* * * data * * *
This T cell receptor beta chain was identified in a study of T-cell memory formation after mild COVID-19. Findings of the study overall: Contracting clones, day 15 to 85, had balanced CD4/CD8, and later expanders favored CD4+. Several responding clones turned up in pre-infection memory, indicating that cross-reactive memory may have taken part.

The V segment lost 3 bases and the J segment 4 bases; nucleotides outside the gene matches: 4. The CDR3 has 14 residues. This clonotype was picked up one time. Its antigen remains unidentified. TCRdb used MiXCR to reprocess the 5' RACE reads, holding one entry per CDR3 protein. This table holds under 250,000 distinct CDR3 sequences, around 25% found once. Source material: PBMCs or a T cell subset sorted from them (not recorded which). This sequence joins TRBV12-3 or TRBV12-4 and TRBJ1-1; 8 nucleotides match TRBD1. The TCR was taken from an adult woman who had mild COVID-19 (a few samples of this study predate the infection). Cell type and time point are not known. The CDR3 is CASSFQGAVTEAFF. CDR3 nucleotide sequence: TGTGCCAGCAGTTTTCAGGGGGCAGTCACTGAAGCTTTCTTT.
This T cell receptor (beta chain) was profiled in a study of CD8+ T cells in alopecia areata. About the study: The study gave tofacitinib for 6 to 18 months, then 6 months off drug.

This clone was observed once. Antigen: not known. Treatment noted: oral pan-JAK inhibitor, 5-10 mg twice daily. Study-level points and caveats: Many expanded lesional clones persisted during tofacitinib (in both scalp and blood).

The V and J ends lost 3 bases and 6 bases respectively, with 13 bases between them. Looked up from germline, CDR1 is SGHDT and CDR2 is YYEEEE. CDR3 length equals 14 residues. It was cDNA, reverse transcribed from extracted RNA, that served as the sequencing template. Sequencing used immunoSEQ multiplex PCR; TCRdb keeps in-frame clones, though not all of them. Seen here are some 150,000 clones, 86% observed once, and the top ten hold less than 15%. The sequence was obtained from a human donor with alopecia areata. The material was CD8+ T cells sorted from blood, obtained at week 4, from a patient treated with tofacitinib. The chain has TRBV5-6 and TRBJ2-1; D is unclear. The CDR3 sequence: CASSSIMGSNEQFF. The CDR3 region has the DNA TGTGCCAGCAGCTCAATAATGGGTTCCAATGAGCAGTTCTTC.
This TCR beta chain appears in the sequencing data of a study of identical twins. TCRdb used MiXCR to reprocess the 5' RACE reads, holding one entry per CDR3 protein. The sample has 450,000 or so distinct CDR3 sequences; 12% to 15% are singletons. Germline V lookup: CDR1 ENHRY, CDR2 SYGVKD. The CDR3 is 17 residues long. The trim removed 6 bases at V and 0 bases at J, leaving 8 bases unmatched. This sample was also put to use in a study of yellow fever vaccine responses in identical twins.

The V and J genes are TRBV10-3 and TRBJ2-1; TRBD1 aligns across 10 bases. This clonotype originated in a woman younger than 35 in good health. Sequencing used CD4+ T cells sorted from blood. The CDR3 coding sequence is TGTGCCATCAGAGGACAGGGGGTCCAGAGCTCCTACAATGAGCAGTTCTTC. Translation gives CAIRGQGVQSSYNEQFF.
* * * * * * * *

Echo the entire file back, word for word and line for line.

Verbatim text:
This T cell receptor beta chain was identified in a study of T-cell memory formation after mild COVID-19. Findings of the study overall: Contracting clones, day 15 to 85, had balanced CD4/CD8, and later expanders favored CD4+. Several responding clones turned up in pre-infection memory, indicating that cross-reactive memory may have taken part.

The V segment lost 3 bases and the J segment 4 bases; nucleotides outside the gene matches: 4. The CDR3 has 14 residues. This clonotype was picked up one time. Its antigen remains unidentified. TCRdb used MiXCR to reprocess the 5' RACE reads, holding one entry per CDR3 protein. This table holds under 250,000 distinct CDR3 sequences, around 25% found once. Source material: PBMCs or a T cell subset sorted from them (not recorded which). This sequence joins TRBV12-3 or TRBV12-4 and TRBJ1-1; 8 nucleotides match TRBD1. The TCR was taken from an adult woman who had mild COVID-19 (a few samples of this study predate the infection). Cell type and time point are not known. The CDR3 is CASSFQGAVTEAFF. CDR3 nucleotide sequence: TGTGCCAGCAGTTTTCAGGGGGCAGTCACTGAAGCTTTCTTT.
This T cell receptor (beta chain) was profiled in a study of CD8+ T cells in alopecia areata. About the study: The study gave tofacitinib for 6 to 18 months, then 6 months off drug.

This clone was observed once. Antigen: not known. Treatment noted: oral pan-JAK inhibitor, 5-10 mg twice daily. Study-level points and caveats: Many expanded lesional clones persisted during tofacitinib (in both scalp and blood).

The V and J ends lost 3 bases and 6 bases respectively, with 13 bases between them. Looked up from germline, CDR1 is SGHDT and CDR2 is YYEEEE. CDR3 length equals 14 residues. It was cDNA, reverse transcribed from extracted RNA, that served as the sequencing template. Sequencing used immunoSEQ multiplex PCR; TCRdb keeps in-frame clones, though not all of them. Seen here are some 150,000 clones, 86% observed once, and the top ten hold less than 15%. The sequence was obtained from a human donor with alopecia areata. The material was CD8+ T cells sorted from blood, obtained at week 4, from a patient treated with tofacitinib. The chain has TRBV5-6 and TRBJ2-1; D is unclear. The CDR3 sequence: CASSSIMGSNEQFF. The CDR3 region has the DNA TGTGCCAGCAGCTCAATAATGGGTTCCAATGAGCAGTTCTTC.
This TCR beta chain appears in the sequencing data of a study of identical twins. TCRdb used MiXCR to reprocess the 5' RACE reads, holding one entry per CDR3 protein. The sample has 450,000 or so distinct CDR3 sequences; 12% to 15% are singletons. Germline V lookup: CDR1 ENHRY, CDR2 SYGVKD. The CDR3 is 17 residues long. The trim removed 6 bases at V and 0 bases at J, leaving 8 bases unmatched. This sample was also put to use in a study of yellow fever vaccine responses in identical twins.

The V and J genes are TRBV10-3 and TRBJ2-1; TRBD1 aligns across 10 bases. This clonotype originated in a woman younger than 35 in good health. Sequencing used CD4+ T cells sorted from blood. The CDR3 coding sequence is TGTGCCATCAGAGGACAGGGGGTCCAGAGCTCCTACAATGAGCAGTTCTTC. Translation gives CAIRGQGVQSSYNEQFF.